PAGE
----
The US Department of Justice has confirmed that it is investigating the potential manipulation of the currency markets by some of the world's biggest banks.
According to a DoJ statement, criminal and antitrust authorities have an "active, ongoing investigation" into the probable manipulation, said Mythili Raman, the acting head of the department's criminal division.
Her comment is the first public acknowledgement of such an investigation by the US, which now joins British and Swiss agencies who are also probing the matter.
US prosecutors will use information provided by those banks that have already resolved Libor manipulation charges to investigate the other benchmarks, Raman said.
As part of the their settlements, banks such as Barclays, Royal Bank of Scotland, UBS and now Rabobank have paid more than $4bn to date and have agreed to surrender all information asked of them for at least two years.
"That's one of the most significant benefits that law enforcement has been able to secure as part of this investigation," Raman said.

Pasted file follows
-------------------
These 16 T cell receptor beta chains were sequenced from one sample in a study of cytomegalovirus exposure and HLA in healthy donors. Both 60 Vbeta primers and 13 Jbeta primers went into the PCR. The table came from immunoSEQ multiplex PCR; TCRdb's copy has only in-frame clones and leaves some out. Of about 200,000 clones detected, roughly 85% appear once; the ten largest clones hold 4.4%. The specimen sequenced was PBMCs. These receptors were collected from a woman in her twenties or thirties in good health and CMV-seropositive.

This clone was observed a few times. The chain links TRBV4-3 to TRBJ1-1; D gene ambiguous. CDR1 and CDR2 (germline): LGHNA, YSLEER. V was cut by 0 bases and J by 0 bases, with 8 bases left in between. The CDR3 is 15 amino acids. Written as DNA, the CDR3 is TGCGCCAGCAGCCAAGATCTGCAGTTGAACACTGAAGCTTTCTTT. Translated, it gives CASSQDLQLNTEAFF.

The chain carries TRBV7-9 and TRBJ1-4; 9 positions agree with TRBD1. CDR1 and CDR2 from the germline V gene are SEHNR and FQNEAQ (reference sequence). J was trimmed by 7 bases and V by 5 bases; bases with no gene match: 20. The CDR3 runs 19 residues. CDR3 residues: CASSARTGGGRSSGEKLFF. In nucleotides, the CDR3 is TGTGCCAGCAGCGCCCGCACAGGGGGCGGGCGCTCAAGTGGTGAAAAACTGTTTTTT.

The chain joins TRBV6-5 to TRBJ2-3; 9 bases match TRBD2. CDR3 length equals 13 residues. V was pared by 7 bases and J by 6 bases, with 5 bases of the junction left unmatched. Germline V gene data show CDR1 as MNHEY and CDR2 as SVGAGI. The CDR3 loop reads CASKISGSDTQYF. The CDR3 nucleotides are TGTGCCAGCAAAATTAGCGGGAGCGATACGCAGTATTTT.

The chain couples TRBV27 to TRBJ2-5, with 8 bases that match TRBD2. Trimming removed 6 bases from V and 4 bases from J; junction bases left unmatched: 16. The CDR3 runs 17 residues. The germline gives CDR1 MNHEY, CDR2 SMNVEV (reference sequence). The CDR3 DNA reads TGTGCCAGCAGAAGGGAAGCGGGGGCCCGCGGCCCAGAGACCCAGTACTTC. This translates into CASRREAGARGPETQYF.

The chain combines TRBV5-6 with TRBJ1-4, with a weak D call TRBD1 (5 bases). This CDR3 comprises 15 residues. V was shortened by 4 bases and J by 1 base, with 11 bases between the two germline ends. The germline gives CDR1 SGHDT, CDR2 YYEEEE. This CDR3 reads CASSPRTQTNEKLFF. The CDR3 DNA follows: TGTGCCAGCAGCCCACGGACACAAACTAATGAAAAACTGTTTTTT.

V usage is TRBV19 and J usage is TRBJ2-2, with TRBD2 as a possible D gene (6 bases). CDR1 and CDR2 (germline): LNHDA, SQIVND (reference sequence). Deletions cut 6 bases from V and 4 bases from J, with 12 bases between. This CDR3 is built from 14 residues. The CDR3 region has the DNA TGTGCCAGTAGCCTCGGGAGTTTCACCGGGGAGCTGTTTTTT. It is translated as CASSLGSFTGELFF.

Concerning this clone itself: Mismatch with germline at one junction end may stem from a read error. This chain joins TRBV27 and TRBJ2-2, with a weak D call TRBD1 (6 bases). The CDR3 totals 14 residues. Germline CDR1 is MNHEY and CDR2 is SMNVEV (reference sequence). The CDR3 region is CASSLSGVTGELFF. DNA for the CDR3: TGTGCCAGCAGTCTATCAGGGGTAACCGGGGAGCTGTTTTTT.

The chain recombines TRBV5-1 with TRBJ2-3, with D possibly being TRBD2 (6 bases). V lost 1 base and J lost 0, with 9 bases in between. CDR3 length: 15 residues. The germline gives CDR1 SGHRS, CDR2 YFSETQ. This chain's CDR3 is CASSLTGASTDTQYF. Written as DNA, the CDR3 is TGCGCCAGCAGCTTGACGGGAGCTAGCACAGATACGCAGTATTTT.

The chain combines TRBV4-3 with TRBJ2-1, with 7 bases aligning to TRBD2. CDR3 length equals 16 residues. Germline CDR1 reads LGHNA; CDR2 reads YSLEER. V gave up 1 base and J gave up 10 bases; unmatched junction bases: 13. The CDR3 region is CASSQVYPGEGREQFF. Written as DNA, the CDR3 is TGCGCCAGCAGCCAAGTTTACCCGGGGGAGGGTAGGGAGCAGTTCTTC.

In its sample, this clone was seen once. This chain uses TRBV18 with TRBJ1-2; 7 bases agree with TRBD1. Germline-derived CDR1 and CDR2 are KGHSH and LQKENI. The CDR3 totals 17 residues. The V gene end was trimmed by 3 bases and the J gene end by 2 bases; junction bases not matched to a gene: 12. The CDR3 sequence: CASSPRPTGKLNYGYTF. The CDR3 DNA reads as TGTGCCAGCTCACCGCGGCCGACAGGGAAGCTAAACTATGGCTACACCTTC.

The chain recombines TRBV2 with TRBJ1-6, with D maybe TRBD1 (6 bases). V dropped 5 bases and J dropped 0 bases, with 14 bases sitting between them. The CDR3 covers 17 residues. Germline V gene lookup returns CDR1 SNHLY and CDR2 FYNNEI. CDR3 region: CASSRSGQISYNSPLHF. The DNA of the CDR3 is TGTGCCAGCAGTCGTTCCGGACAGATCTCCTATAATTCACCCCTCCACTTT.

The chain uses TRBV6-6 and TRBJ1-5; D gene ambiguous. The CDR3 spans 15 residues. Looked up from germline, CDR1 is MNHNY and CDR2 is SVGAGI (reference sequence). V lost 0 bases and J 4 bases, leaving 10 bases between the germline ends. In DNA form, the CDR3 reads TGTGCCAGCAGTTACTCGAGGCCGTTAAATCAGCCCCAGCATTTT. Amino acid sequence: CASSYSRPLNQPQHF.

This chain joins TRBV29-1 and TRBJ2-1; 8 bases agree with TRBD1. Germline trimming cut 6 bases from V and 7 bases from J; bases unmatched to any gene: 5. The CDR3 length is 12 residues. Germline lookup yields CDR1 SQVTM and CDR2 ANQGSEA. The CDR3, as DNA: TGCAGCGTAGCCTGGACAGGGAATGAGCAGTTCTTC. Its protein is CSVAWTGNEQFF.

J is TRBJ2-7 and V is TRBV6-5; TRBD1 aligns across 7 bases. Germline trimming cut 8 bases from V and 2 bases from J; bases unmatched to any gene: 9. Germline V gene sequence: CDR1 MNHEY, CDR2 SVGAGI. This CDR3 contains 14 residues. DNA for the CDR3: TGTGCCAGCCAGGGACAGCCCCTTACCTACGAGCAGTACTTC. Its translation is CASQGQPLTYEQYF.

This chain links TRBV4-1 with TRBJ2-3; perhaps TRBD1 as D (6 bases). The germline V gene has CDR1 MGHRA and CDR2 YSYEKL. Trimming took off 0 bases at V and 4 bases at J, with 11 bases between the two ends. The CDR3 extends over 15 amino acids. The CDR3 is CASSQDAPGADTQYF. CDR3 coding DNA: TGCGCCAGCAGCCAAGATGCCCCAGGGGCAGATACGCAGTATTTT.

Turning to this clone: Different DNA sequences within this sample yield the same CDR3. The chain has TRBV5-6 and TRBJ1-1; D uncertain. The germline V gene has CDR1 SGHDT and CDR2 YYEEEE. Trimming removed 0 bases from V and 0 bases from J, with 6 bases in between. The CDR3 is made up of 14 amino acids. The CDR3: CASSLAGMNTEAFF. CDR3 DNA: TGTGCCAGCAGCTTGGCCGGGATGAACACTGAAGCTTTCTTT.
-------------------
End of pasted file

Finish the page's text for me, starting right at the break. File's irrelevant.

Raman refused to divulge details of the ongoing investigation.
The Libor settlements "basically bind all of these institutions to a kind of long-term cooperation with all involved enforcement authorities," Robertson Park, who prosecuted the Libor case against Barclays and is now in private practice at the law firm Murphy & McGonigle, told Reuters.
This gives law enforcement "a huge leg up," he said.
The US confirmation comes as US, UK and European regulators slapped Rabobank with a €774m fine for manipulating the key interbank lending rate Libor.
Earlier, Swiss banking giant UBS said it had imposed a temporary 50% capital top up over the next year, in a bid to deal with potential costs of unknown legal probes, compliance issues and other risk matters.
Libor Fixing Settlements
In September this year, Icap was ordered to pay £55m to US and UK authorities after a significant number of brokers, including two managers, attempted to rig rates between October 2006 and November 2010.
Earlier, RBS subsidiary, RBS Securities Japan Limited, also pleaded guilty to one criminal charge of wire fraud.
In February 2013, RBS became the third major bank to settle with the Commodity Futures Trading Commission, Department of Justice and Financial Services Authority for £390m relating to civil and criminal charges.
In December 2012, UBS agreed a record $1.5bn fine with US, UK and Swiss authorities and also admitted to one count of wire fraud relating to rigging rates in Yen.
Barclays was the first to settle with UK and US authorities in June 2012 for £290m.